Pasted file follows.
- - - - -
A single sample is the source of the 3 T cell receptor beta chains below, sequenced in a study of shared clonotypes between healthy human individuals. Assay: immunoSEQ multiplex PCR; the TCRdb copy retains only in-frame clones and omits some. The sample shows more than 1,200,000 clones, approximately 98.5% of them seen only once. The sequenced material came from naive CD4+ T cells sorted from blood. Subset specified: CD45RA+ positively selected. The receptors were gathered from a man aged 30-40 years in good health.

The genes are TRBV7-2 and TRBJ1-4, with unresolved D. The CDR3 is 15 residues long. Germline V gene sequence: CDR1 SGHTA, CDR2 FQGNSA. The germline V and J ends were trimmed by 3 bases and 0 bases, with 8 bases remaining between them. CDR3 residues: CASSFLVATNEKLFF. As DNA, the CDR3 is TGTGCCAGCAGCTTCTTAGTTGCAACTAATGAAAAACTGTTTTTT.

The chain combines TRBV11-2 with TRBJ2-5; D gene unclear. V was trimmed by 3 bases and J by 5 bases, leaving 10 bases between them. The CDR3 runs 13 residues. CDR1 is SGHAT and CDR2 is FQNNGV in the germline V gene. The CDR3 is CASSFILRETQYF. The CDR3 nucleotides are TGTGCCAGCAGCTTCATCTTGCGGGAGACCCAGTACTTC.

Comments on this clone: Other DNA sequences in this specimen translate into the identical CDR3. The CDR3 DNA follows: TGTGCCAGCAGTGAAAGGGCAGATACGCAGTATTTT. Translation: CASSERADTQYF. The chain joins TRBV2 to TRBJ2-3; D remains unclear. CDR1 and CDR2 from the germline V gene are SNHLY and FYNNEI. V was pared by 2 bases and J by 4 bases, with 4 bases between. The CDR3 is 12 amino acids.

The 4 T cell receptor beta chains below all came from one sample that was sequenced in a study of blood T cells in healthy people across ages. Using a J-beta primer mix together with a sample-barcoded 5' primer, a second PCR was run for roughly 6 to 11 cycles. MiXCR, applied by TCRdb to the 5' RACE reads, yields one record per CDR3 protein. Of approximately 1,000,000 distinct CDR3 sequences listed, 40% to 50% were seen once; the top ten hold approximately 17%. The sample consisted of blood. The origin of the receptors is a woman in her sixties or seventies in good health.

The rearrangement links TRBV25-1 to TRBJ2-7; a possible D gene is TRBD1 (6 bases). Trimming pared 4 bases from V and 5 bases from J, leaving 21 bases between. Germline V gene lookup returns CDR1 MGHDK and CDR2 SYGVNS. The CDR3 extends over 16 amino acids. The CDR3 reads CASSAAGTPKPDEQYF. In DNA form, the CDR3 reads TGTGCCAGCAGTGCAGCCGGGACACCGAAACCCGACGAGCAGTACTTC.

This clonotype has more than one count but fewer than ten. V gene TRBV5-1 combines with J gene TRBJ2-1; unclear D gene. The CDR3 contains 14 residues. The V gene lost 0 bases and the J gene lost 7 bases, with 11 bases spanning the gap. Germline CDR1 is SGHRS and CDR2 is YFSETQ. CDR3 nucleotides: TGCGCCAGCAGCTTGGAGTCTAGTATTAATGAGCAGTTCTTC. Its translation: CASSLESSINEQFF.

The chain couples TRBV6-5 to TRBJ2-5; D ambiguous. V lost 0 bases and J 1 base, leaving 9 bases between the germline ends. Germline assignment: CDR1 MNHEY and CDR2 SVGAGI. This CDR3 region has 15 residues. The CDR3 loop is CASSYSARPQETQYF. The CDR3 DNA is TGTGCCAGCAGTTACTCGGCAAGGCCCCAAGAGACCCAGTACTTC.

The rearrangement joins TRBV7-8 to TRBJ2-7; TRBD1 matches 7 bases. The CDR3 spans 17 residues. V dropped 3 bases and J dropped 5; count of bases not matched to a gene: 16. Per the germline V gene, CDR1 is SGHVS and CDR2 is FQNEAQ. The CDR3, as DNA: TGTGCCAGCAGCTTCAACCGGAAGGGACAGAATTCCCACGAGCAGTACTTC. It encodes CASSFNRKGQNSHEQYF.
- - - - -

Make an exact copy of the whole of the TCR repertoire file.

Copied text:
A single sample is the source of the 3 T cell receptor beta chains below, sequenced in a study of shared clonotypes between healthy human individuals. Assay: immunoSEQ multiplex PCR; the TCRdb copy retains only in-frame clones and omits some. The sample shows more than 1,200,000 clones, approximately 98.5% of them seen only once. The sequenced material came from naive CD4+ T cells sorted from blood. Subset specified: CD45RA+ positively selected. The receptors were gathered from a man aged 30-40 years in good health.

The genes are TRBV7-2 and TRBJ1-4, with unresolved D. The CDR3 is 15 residues long. Germline V gene sequence: CDR1 SGHTA, CDR2 FQGNSA. The germline V and J ends were trimmed by 3 bases and 0 bases, with 8 bases remaining between them. CDR3 residues: CASSFLVATNEKLFF. As DNA, the CDR3 is TGTGCCAGCAGCTTCTTAGTTGCAACTAATGAAAAACTGTTTTTT.

The chain combines TRBV11-2 with TRBJ2-5; D gene unclear. V was trimmed by 3 bases and J by 5 bases, leaving 10 bases between them. The CDR3 runs 13 residues. CDR1 is SGHAT and CDR2 is FQNNGV in the germline V gene. The CDR3 is CASSFILRETQYF. The CDR3 nucleotides are TGTGCCAGCAGCTTCATCTTGCGGGAGACCCAGTACTTC.

Comments on this clone: Other DNA sequences in this specimen translate into the identical CDR3. The CDR3 DNA follows: TGTGCCAGCAGTGAAAGGGCAGATACGCAGTATTTT. Translation: CASSERADTQYF. The chain joins TRBV2 to TRBJ2-3; D remains unclear. CDR1 and CDR2 from the germline V gene are SNHLY and FYNNEI. V was pared by 2 bases and J by 4 bases, with 4 bases between. The CDR3 is 12 amino acids.

The 4 T cell receptor beta chains below all came from one sample that was sequenced in a study of blood T cells in healthy people across ages. Using a J-beta primer mix together with a sample-barcoded 5' primer, a second PCR was run for roughly 6 to 11 cycles. MiXCR, applied by TCRdb to the 5' RACE reads, yields one record per CDR3 protein. Of approximately 1,000,000 distinct CDR3 sequences listed, 40% to 50% were seen once; the top ten hold approximately 17%. The sample consisted of blood. The origin of the receptors is a woman in her sixties or seventies in good health.

The rearrangement links TRBV25-1 to TRBJ2-7; a possible D gene is TRBD1 (6 bases). Trimming pared 4 bases from V and 5 bases from J, leaving 21 bases between. Germline V gene lookup returns CDR1 MGHDK and CDR2 SYGVNS. The CDR3 extends over 16 amino acids. The CDR3 reads CASSAAGTPKPDEQYF. In DNA form, the CDR3 reads TGTGCCAGCAGTGCAGCCGGGACACCGAAACCCGACGAGCAGTACTTC.

This clonotype has more than one count but fewer than ten. V gene TRBV5-1 combines with J gene TRBJ2-1; unclear D gene. The CDR3 contains 14 residues. The V gene lost 0 bases and the J gene lost 7 bases, with 11 bases spanning the gap. Germline CDR1 is SGHRS and CDR2 is YFSETQ. CDR3 nucleotides: TGCGCCAGCAGCTTGGAGTCTAGTATTAATGAGCAGTTCTTC. Its translation: CASSLESSINEQFF.

The chain couples TRBV6-5 to TRBJ2-5; D ambiguous. V lost 0 bases and J 1 base, leaving 9 bases between the germline ends. Germline assignment: CDR1 MNHEY and CDR2 SVGAGI. This CDR3 region has 15 residues. The CDR3 loop is CASSYSARPQETQYF. The CDR3 DNA is TGTGCCAGCAGTTACTCGGCAAGGCCCCAAGAGACCCAGTACTTC.

The rearrangement joins TRBV7-8 to TRBJ2-7; TRBD1 matches 7 bases. The CDR3 spans 17 residues. V dropped 3 bases and J dropped 5; count of bases not matched to a gene: 16. Per the germline V gene, CDR1 is SGHVS and CDR2 is FQNEAQ. The CDR3, as DNA: TGTGCCAGCAGCTTCAACCGGAAGGGACAGAATTCCCACGAGCAGTACTTC. It encodes CASSFNRKGQNSHEQYF.